Churros and Chocolate, a Sweet Tenerife Treat

Mon, July 18th, 2011 - By Andrea Montgomery

Tenerife tapas may not be to everyone’s taste, and honey rum isn’t relished by all, but there’s one Tenerife sugary snack that’s guaranteed to bring a smile to the sweet tooth and that’s churros. A firm breakfast favourite with students and with clubbers who stop off in early morning cafés on their way home, churros provide a sugar hit which is the food equivalent of a Red Bull.

Churros are are like a cross between a giant Catherine Wheel and a doughnut. A long, slender finger of sweet pastry dough is fed into hot fat in an ever-expanding spiral which is known as a churro wheel, and lightly fried until it’s golden and crisp on the outside and light and fluffy on the inside. Once cooked, strips are snipped off the wheel with a pair of scissors and all the precision of a blind watch-maker and served with a sugar shaker and a cup of thick, creamy hot chocolate. After that, it’s simply a question of shake, dip and bite.

Unlike the sugar saturated and cinnamon coated version of the snacks that you find dispensed from vendors across the US, Spanish churros are much less sweet, have a lighter centre and a more subtle flavour.

You can find churros all over Tenerife in snack bars and cafeterias and in churrerias which are places dedicated to production of the delicacy. In Los Cristianos, outside the Cultural Centre, you’ll find Marcos, the churreria van that has been serving churros and chocolate for 15 years and has become as much a part of the culture as all-day breakfasts and Robbie Williams tribute acts. In Puerto de la Cruz too, the Ultimo Chance (Last Chance) churreria van on the harbour has been plying its trade during every fiesta as long as I’ve lived here and is rarely short of customers.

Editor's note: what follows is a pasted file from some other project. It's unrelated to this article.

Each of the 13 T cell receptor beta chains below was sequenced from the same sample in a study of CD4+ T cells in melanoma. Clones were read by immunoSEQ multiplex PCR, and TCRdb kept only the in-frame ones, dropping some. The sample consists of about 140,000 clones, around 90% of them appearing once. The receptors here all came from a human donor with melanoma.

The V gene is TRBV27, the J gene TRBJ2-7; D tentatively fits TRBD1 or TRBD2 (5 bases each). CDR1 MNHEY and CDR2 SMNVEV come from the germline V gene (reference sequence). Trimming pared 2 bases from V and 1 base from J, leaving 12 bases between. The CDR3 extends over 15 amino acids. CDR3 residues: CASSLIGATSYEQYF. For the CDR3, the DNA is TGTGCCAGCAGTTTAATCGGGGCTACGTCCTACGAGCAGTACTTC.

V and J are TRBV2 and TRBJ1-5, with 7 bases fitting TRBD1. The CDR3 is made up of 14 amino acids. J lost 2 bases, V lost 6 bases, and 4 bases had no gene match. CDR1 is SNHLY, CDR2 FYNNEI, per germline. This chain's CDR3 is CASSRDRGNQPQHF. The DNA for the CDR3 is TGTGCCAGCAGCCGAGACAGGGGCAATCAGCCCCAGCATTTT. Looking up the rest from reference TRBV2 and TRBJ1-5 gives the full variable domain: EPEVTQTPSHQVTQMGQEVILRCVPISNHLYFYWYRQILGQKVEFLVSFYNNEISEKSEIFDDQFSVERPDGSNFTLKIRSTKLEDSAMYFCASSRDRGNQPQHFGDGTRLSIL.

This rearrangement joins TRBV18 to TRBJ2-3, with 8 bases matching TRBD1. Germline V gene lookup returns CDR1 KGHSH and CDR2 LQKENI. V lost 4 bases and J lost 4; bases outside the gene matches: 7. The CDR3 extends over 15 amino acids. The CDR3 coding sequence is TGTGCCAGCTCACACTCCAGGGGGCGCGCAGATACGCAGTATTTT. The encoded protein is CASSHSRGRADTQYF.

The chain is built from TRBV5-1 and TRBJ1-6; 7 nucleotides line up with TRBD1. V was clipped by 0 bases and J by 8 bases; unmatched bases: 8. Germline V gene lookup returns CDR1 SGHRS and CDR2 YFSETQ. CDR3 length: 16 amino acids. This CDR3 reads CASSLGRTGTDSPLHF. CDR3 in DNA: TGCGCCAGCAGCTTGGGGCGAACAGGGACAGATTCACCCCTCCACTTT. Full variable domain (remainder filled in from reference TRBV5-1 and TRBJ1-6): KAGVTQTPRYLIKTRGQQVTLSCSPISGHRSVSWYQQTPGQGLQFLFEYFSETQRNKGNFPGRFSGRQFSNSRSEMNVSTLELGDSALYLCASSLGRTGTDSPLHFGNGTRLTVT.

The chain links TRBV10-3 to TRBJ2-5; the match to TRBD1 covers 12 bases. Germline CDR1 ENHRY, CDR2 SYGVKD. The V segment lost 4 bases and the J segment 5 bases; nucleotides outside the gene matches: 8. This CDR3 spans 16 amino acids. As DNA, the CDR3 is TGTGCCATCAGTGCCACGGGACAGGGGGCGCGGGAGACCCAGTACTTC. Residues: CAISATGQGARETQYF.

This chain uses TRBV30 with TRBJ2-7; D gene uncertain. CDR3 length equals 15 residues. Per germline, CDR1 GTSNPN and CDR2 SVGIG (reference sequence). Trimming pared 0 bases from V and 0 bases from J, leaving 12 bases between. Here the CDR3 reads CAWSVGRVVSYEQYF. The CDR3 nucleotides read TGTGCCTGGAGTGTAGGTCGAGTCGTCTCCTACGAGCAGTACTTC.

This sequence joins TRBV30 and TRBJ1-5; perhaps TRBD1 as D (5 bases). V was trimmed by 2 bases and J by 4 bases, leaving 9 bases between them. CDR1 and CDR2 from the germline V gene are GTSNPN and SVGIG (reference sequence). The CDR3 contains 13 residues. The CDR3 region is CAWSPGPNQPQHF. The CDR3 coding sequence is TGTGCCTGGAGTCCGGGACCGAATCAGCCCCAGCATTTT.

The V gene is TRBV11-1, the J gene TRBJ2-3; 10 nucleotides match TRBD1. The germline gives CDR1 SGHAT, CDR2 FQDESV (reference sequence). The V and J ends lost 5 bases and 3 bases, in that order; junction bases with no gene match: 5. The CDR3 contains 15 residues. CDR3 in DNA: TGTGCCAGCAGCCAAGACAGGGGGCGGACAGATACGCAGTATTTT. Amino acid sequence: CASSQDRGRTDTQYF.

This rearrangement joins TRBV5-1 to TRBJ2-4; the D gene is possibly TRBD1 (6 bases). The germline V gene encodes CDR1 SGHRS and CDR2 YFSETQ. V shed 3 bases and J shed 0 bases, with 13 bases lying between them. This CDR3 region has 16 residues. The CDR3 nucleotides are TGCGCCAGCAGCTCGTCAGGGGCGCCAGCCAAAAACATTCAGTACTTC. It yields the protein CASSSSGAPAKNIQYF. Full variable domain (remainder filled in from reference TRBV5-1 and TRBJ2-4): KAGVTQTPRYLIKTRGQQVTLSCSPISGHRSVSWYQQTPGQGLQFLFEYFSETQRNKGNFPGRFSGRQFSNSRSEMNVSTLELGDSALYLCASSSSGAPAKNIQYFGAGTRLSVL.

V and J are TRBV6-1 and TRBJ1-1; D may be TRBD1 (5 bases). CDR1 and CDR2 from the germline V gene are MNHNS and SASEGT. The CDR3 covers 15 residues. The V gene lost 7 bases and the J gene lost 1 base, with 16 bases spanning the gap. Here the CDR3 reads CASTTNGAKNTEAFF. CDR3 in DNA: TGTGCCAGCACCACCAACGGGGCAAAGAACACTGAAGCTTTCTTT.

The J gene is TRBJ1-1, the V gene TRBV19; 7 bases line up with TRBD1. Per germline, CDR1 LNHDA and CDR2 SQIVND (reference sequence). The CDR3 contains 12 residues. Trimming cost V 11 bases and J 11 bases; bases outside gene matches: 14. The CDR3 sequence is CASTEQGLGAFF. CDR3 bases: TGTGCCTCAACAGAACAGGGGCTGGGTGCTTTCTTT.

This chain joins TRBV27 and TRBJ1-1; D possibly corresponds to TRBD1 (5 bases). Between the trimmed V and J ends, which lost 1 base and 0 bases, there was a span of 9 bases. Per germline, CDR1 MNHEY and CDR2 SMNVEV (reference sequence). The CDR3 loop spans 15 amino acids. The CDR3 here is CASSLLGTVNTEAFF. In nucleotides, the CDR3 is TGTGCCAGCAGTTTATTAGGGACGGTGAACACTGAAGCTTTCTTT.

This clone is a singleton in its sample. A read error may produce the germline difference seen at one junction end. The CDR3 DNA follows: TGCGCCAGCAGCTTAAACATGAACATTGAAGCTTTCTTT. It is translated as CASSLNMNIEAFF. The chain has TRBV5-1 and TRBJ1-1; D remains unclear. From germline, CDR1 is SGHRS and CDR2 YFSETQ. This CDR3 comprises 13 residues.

Naturally, as home to the Canary Islands’ university, La Laguna is rich in churrerias which fry their spirals until the early hours to sate the appetites of their student population. In the clubbing capital of Santa Cruz too, you’re never far from a churreria which will find its biggest queues forming long before you and I have opened our eyes to the day as night owls crave their sugar hit to replenish energy levels enough to get them home to their beds.

As well as permanent establishments, you’ll find churreria vans springing up all over the island whenever there’s a fiesta taking place, they’re like the British equivalent of a hot dog van. On average a portion of churros costs €1.50 – €2 and churros with chocolate costs €2.40 – €3.50 which makes them a dangerously affordable family treat. But be warned, they’re highly addictive. Come to think of it, it’s ages since I had a bag of sugary delight…

Posted : Monday, July 18th, 2011 at 11:24 am
Category : food and drink
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One Response to “Churros and Chocolate, a Sweet Tenerife Treat”

  1. […] Whether it’s as a breakfast snack, a post-clubbing munchie, or a fiesta food hit, churros are perennial favourites amongst Tenerife’s young scene. These long, crinkly strips of deep fried sweet pastry (like a mutant doughnut) are delish dipped […]

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